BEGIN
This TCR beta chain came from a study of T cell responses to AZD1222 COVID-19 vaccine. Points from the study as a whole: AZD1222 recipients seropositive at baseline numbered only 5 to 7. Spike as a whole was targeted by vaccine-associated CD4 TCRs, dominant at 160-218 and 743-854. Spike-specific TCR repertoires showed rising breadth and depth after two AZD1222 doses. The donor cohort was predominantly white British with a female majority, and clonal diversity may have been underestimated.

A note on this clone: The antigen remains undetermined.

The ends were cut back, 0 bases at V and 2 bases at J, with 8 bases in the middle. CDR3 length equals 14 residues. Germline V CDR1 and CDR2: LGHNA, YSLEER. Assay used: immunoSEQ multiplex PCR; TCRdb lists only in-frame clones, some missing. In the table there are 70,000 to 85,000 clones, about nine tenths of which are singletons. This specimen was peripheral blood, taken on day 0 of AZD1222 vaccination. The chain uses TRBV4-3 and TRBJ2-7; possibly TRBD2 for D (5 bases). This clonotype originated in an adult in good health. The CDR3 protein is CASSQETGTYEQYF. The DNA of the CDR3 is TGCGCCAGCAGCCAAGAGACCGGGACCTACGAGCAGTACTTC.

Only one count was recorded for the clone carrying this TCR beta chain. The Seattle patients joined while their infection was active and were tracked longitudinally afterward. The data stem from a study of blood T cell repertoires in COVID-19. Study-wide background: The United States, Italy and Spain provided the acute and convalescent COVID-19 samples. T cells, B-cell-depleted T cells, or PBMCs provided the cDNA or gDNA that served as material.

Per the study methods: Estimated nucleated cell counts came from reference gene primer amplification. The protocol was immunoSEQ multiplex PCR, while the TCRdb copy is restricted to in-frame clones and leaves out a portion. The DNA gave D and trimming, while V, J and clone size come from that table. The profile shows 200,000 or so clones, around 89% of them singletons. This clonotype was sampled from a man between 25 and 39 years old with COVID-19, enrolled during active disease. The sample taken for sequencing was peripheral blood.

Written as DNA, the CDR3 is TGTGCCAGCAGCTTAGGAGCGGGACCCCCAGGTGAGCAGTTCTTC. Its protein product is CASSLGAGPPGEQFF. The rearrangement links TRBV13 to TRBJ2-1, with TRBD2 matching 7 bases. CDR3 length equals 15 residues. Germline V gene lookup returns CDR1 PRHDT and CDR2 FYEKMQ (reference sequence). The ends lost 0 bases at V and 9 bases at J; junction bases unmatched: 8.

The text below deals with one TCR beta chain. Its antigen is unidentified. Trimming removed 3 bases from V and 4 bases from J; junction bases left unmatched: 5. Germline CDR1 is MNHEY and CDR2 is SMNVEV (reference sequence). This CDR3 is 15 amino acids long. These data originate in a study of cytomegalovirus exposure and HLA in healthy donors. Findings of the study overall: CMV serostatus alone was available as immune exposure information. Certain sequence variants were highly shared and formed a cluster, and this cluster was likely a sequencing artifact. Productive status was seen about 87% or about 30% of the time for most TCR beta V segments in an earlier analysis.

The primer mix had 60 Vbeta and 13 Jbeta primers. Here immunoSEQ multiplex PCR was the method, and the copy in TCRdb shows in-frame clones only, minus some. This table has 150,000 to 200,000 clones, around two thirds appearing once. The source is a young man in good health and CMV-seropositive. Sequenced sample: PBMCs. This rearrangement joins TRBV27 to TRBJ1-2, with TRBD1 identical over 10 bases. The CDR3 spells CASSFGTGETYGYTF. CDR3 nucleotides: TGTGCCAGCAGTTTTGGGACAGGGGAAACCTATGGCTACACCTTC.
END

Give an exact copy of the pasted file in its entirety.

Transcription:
This TCR beta chain came from a study of T cell responses to AZD1222 COVID-19 vaccine. Points from the study as a whole: AZD1222 recipients seropositive at baseline numbered only 5 to 7. Spike as a whole was targeted by vaccine-associated CD4 TCRs, dominant at 160-218 and 743-854. Spike-specific TCR repertoires showed rising breadth and depth after two AZD1222 doses. The donor cohort was predominantly white British with a female majority, and clonal diversity may have been underestimated.

A note on this clone: The antigen remains undetermined.

The ends were cut back, 0 bases at V and 2 bases at J, with 8 bases in the middle. CDR3 length equals 14 residues. Germline V CDR1 and CDR2: LGHNA, YSLEER. Assay used: immunoSEQ multiplex PCR; TCRdb lists only in-frame clones, some missing. In the table there are 70,000 to 85,000 clones, about nine tenths of which are singletons. This specimen was peripheral blood, taken on day 0 of AZD1222 vaccination. The chain uses TRBV4-3 and TRBJ2-7; possibly TRBD2 for D (5 bases). This clonotype originated in an adult in good health. The CDR3 protein is CASSQETGTYEQYF. The DNA of the CDR3 is TGCGCCAGCAGCCAAGAGACCGGGACCTACGAGCAGTACTTC.

Only one count was recorded for the clone carrying this TCR beta chain. The Seattle patients joined while their infection was active and were tracked longitudinally afterward. The data stem from a study of blood T cell repertoires in COVID-19. Study-wide background: The United States, Italy and Spain provided the acute and convalescent COVID-19 samples. T cells, B-cell-depleted T cells, or PBMCs provided the cDNA or gDNA that served as material.

Per the study methods: Estimated nucleated cell counts came from reference gene primer amplification. The protocol was immunoSEQ multiplex PCR, while the TCRdb copy is restricted to in-frame clones and leaves out a portion. The DNA gave D and trimming, while V, J and clone size come from that table. The profile shows 200,000 or so clones, around 89% of them singletons. This clonotype was sampled from a man between 25 and 39 years old with COVID-19, enrolled during active disease. The sample taken for sequencing was peripheral blood.

Written as DNA, the CDR3 is TGTGCCAGCAGCTTAGGAGCGGGACCCCCAGGTGAGCAGTTCTTC. Its protein product is CASSLGAGPPGEQFF. The rearrangement links TRBV13 to TRBJ2-1, with TRBD2 matching 7 bases. CDR3 length equals 15 residues. Germline V gene lookup returns CDR1 PRHDT and CDR2 FYEKMQ (reference sequence). The ends lost 0 bases at V and 9 bases at J; junction bases unmatched: 8.

The text below deals with one TCR beta chain. Its antigen is unidentified. Trimming removed 3 bases from V and 4 bases from J; junction bases left unmatched: 5. Germline CDR1 is MNHEY and CDR2 is SMNVEV (reference sequence). This CDR3 is 15 amino acids long. These data originate in a study of cytomegalovirus exposure and HLA in healthy donors. Findings of the study overall: CMV serostatus alone was available as immune exposure information. Certain sequence variants were highly shared and formed a cluster, and this cluster was likely a sequencing artifact. Productive status was seen about 87% or about 30% of the time for most TCR beta V segments in an earlier analysis.

The primer mix had 60 Vbeta and 13 Jbeta primers. Here immunoSEQ multiplex PCR was the method, and the copy in TCRdb shows in-frame clones only, minus some. This table has 150,000 to 200,000 clones, around two thirds appearing once. The source is a young man in good health and CMV-seropositive. Sequenced sample: PBMCs. This rearrangement joins TRBV27 to TRBJ1-2, with TRBD1 identical over 10 bases. The CDR3 spells CASSFGTGETYGYTF. CDR3 nucleotides: TGTGCCAGCAGTTTTGGGACAGGGGAAACCTATGGCTACACCTTC.